‘My home is my life’ – Wadi Hummus grandfather talks of IDF home demolitions

“It took me two years to build it and it took them two hours to destroy it,” he said.

July 23, 2019 19:44
4 minute read.
‘My home is my life’ – Wadi Hummus grandfather talks of IDF home demolitions

Ghaleb Abu Hadwan. (photo credit: TOVAH LAZAROFF)

In just two hours, IDF cranes destroyed the home that Ghaleb Abu Hadwan had spent two years building at the end of a small asphalt road next to the West Bank security barrier, in a place called Wadi Hummus just outside of Jerusalem.

The gray haired Palestinian plumber, who speaks both Arabic and Hebrew, returned on Tuesday morning to survey the rubble on the lot where his home had stood.

“It took me two years to build it, and it took them two hours to destroy it,” Hadwan said, sitting on a white plastic chair next to the rubble.

He was one of a number of home owners who returned to stare at the 12 buildings that the IDF demolished on Monday, in an operation that lasted from the pre-dawn hours until dark.

“My son woke me,” said Hadwan. “I looked out the window and saw many people. They [Israeli security forces] closed the area here. They first went to the large building there,” he said, pointing to a large apartment building with a collapsed roof that the IDF attempted to bring down with explosives.

“I made coffee,” he said, and drank it as soldiers kept pouring into his street.

“After 45 minutes they came to my house and told me to leave. I told them, ‘my home is my life. If you want to destroy it, destroy it on top of me. If you want me to leave, then lift me out of here.’” Four soldiers lifted him up and carried him out. In the process, Hadwan said, he fainted. Then he sat on the stoop of a neighboring building, took a number of deep breaths and drank water as he tried to get his bearings.

The IDF charged that his home and the other 11 structures, many of which were under construction, posed a security risk because they were within 400 meters of the barrier.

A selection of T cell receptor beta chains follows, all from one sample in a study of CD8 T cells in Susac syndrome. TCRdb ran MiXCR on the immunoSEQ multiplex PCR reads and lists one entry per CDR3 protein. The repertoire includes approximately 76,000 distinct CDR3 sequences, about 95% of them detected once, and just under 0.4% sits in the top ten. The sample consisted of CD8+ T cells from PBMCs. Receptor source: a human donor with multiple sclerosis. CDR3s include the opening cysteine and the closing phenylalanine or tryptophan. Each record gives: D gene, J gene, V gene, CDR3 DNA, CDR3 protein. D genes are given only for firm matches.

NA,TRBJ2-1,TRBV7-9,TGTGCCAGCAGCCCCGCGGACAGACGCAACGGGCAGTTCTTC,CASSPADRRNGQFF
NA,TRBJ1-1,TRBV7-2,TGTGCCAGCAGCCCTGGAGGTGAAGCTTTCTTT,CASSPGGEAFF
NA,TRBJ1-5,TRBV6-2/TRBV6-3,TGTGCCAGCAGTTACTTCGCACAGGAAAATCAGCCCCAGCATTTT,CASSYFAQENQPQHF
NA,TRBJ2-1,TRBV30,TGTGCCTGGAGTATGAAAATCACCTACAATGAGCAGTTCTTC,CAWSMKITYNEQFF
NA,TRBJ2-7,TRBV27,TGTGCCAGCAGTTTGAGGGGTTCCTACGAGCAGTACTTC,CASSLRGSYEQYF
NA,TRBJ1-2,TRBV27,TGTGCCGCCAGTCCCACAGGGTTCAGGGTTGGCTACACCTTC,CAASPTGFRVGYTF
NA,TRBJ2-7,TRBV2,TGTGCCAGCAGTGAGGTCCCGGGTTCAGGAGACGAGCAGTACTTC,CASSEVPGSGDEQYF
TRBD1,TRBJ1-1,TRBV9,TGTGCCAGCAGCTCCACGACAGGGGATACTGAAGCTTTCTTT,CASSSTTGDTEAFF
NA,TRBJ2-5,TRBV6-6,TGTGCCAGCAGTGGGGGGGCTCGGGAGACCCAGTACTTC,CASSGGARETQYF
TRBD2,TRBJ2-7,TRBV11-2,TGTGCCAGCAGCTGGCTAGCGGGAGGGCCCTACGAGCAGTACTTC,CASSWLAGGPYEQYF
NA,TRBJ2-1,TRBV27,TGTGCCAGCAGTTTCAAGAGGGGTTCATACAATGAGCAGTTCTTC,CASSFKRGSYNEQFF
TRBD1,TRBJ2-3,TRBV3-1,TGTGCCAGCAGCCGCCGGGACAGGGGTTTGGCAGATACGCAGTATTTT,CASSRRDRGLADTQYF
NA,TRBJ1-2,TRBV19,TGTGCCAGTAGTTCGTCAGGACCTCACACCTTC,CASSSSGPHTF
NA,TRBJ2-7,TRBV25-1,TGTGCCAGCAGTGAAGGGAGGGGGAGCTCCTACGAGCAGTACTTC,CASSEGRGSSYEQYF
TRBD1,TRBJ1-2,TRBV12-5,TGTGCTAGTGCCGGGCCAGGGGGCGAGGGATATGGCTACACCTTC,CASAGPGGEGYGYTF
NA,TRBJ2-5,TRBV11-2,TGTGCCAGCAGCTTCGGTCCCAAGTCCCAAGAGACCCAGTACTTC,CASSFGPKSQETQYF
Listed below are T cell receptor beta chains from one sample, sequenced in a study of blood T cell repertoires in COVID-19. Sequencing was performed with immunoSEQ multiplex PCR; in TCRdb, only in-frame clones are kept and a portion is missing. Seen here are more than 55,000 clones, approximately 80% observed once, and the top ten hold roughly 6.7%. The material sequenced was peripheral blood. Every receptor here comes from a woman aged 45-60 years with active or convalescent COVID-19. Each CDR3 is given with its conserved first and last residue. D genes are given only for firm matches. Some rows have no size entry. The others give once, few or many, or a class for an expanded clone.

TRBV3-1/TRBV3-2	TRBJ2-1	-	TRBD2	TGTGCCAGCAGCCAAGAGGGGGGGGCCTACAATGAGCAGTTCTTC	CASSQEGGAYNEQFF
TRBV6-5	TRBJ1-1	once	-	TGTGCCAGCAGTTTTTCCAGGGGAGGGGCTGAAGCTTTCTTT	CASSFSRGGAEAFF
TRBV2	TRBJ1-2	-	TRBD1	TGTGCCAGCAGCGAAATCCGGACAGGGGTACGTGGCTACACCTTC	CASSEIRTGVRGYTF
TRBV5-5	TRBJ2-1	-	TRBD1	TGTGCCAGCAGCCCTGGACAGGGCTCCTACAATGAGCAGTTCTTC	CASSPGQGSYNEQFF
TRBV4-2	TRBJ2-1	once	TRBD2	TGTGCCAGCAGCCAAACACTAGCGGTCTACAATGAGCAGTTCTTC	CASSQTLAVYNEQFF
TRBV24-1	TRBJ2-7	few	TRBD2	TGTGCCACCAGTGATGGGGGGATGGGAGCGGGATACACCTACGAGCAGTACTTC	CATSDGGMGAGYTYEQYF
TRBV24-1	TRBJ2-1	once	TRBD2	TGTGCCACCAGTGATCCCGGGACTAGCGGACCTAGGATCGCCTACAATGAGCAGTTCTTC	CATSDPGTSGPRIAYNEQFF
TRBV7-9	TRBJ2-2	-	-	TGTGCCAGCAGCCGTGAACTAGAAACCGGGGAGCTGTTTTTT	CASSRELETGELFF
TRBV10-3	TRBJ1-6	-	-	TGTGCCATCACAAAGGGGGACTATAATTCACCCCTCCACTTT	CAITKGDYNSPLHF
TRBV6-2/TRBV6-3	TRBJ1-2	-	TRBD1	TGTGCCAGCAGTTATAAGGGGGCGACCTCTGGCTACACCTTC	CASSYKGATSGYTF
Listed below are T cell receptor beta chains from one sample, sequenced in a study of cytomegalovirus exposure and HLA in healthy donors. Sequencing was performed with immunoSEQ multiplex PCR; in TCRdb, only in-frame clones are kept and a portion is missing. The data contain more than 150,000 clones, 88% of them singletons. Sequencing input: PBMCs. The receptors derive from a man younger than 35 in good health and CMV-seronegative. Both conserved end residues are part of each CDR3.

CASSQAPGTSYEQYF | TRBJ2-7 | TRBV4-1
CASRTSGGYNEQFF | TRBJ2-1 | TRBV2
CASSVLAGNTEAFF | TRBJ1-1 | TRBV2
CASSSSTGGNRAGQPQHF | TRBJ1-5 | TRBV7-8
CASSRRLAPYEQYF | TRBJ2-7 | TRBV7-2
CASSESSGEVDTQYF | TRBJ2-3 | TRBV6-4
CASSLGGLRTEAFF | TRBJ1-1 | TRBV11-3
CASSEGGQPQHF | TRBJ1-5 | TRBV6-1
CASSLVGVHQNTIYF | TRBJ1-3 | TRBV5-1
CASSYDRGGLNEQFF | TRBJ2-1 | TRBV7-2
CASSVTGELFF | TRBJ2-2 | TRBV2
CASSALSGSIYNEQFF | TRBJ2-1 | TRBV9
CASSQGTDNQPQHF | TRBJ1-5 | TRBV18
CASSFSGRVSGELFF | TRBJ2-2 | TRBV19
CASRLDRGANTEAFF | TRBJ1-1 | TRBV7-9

Wadi Hummus residents dismiss that charge as laughable, because the barrier’s wire fence in that area is broken in a number of places. The IDF created additional breaks so they could bring demolition equipment into the area, but then left without closing the gaps.

One such gap was just meters away from where Hadwan sat. The 64-year-old father and grandfather had hoped that the building would become his family’s homestead. He completed only two floors, but laid a large foundation so that apartments could be added on when his grandchildren became of marriageable age.

Instead, Hadwan found himself homeless and entangled one more time in the geo-politics of the Israeli-Palestinian conflict. Prior to the 1948 War of Independence, Hadwan’s family lived in Jaffa, which is now part of Tel Aviv. His great-grandfather, Hadwan said, “was evicted from there.”

THE FAMILY settled in Hebron and then moved to Jerusalem’s Old City, where Hadwan was born. His family lived in what had been the Jewish Quarter before the Jordanians expelled the Old City’s Jewish residents, when it took over east Jerusalem after the war.

Hadwan and his family are among the 5.4 million Palestinians considered as refugees by the United Nations Relief and Works Agency (UNRWA).

After the 1967 war, the family moved to a small home in the Shuafat refugee camp in Jerusalem.
“We grew,” Hadwan said. “We got married. My children grew up.” But the home was not big enough. A Jerusalem resident, he bought a lot in the Arab Jerusalem neighborhood of Jebl Mukaber, but was not able to obtain a building permit from the municipality.

Hadwan next bought a lot in the Wadi Hummus section of Sur Bahir, an east Jerusalem Arab neighborhood located mostly in Jerusalem. Wadi Hummus, however, is located in the West Bank, included in Areas A and B that are totally or partially under the auspices of the Palestinian Authority.

Although Hadwan’s home is on the Israeli side of the security barrier, it is technically under the jurisdiction of the Bethlehem municipality, which issued a building permit.

Work began on Hadwan’s home in 2015, in full view of the IDF and the Border Police.

“No one in the army told me that building here is prohibited,” Hadwan said. “Only in the end when I finished the building did they say, ‘why did you build here? You are forbidden from building here.’”

He and the other residents, with the help of an attorney, turned to the High Court of Justice.

During the hearing, Hadwan said, they felt as if the judge was on their side, grilling the army about its actions. Then in an apparent about face, the court issued a ruling in June to allow for the demolition to proceed.

Home owners were given a month to destroy their own structures.

“But who would do such a thing?” Hadwan asked. “All the money I and my children had we invested in this home. Now who will live here? Dogs. The Israeli government cares more for the animals than its people. People speak today of co-existence and peace. But this situation – who would believe that we have peace here? [Israel] speaks of peace, but then comes and destroys my home.”

Not just the home, Hadwan said. “They destroyed my dreams and my grandchildren’s dreams.”

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